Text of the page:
Former Ryde mayor Ivan Petch who's served most of his sentence for trying to blackmail a senior colleague has had his conviction overturned by NSW appeal court judges.
The now 80-year-old was found guilty in 2018 of making an unwarranted demand with menaces with the intention of influencing the exercise of public duty while working as City of Ryde mayor in May 2013 in suburban Sydney.
He was sentenced in the District Court to two years' imprisonment, to be served in the community by way of an intensive correction order which is subject to various conditions.
The NSW Court of Criminal Appeal on Friday quashed his conviction and entered a verdict of acquittal.
Mr Petch, who is also a former state MP, was accused of telling the then-acting council general manager Danielle Dickson to settle a court costs case in a way favourable to him as she would need his help to permanently retain her position.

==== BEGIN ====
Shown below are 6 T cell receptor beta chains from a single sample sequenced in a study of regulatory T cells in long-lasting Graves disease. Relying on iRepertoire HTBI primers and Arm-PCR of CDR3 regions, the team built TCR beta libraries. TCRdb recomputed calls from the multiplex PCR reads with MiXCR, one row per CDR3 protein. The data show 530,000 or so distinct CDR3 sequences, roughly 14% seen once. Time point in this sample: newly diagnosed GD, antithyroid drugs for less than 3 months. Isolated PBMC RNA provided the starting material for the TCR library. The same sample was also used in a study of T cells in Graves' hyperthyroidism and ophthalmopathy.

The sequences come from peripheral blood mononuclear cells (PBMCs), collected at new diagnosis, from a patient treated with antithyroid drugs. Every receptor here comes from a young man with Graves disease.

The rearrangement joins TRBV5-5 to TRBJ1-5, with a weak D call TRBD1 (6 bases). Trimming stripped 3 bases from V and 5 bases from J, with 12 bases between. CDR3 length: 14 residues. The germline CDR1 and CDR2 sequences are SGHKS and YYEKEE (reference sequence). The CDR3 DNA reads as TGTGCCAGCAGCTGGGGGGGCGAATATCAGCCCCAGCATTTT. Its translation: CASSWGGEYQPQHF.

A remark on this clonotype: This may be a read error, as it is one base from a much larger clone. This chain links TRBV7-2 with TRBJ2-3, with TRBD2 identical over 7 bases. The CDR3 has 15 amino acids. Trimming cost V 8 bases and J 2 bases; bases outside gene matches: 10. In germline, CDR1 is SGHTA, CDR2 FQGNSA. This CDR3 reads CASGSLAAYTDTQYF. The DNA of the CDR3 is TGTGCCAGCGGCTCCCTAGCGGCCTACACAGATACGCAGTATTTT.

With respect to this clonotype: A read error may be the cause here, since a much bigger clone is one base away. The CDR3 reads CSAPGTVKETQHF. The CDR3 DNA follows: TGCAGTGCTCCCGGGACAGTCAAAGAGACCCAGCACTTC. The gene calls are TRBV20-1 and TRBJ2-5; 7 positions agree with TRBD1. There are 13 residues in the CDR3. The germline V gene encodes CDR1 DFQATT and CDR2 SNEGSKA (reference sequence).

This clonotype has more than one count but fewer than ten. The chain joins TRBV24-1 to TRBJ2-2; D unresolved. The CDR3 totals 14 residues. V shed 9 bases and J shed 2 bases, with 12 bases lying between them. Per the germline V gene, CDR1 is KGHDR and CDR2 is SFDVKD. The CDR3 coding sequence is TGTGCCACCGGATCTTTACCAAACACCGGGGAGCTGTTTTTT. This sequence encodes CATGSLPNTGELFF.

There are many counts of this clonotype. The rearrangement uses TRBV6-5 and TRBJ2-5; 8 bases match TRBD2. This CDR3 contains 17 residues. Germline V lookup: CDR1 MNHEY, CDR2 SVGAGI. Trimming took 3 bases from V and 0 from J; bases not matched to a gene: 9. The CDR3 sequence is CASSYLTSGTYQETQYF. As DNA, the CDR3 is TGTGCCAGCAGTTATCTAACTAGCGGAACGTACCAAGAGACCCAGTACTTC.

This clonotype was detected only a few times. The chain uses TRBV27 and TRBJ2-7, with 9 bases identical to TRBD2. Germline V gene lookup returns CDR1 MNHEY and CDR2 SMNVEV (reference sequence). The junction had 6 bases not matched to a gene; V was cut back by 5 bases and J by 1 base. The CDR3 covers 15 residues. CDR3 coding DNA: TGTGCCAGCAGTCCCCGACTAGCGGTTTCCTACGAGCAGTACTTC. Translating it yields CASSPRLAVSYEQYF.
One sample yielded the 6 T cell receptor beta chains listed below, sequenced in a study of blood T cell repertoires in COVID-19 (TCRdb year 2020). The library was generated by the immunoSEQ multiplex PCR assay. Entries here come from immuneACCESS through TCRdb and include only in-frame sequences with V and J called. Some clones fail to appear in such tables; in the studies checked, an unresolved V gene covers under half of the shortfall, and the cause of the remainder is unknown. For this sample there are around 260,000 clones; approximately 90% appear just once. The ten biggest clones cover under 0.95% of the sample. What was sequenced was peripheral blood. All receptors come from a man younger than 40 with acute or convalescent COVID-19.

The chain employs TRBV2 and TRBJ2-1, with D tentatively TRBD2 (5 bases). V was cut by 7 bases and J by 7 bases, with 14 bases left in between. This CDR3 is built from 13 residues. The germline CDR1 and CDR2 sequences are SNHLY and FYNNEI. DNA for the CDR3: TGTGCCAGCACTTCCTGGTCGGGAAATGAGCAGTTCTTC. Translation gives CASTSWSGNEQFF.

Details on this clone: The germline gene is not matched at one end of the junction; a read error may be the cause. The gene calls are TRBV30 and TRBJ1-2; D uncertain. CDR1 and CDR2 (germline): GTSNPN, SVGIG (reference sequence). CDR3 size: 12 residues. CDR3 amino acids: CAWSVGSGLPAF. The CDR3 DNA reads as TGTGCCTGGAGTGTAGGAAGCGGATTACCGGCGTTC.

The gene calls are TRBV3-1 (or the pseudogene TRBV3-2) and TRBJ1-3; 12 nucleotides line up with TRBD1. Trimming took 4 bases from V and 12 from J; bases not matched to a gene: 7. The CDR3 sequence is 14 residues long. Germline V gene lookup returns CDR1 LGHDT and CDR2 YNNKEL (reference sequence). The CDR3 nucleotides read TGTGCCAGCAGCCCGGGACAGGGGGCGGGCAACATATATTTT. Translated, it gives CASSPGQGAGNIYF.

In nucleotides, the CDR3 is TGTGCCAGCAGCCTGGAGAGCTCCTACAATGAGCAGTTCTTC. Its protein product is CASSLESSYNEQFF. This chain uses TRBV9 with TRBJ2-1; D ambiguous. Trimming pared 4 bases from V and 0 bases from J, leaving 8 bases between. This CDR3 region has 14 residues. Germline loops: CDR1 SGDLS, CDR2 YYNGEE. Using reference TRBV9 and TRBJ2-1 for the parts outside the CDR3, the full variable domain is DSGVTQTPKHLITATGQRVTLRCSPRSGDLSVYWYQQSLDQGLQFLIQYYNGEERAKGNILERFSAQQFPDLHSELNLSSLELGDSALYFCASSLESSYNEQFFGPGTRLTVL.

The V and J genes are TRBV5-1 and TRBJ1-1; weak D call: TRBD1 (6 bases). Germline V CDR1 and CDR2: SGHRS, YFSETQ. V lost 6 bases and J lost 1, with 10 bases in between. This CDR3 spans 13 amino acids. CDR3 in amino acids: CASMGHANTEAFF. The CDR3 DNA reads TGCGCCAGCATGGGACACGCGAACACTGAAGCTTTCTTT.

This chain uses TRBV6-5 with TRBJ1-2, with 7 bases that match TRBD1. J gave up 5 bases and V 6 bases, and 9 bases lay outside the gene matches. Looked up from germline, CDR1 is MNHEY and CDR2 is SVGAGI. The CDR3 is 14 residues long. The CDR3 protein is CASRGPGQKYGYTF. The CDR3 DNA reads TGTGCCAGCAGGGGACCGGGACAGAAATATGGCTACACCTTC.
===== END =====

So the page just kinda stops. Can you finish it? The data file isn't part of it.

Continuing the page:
The appeal court found the trial judge erred by admitting evidence of Ms Dickson as to her opinion of Mr Petch's state of mind when he uttered the words found to amount to an attempt at blackmail.
In quashing the conviction, the court considered whether to order a re-trial, noting the public interest in prosecuting people who allegedly used their high public office to commit an offence.
But Justices Clifton Hoeben, Peter Hamill and Richard Cavanagh said the case had unusual and compelling features.
Mr Petch was now 80, there had been a five-year delay in bringing him to trial and he had already served more than three-quarters of the intensive corrections order.
"By the time of any retrial, eight or nine years will have elapsed since the offence was allegedly committed," Justice Hamill said.
Mr Petch also had been "subject to public scrutiny and opprobrium" during prior proceedings before the Independent Commission Against Corruption.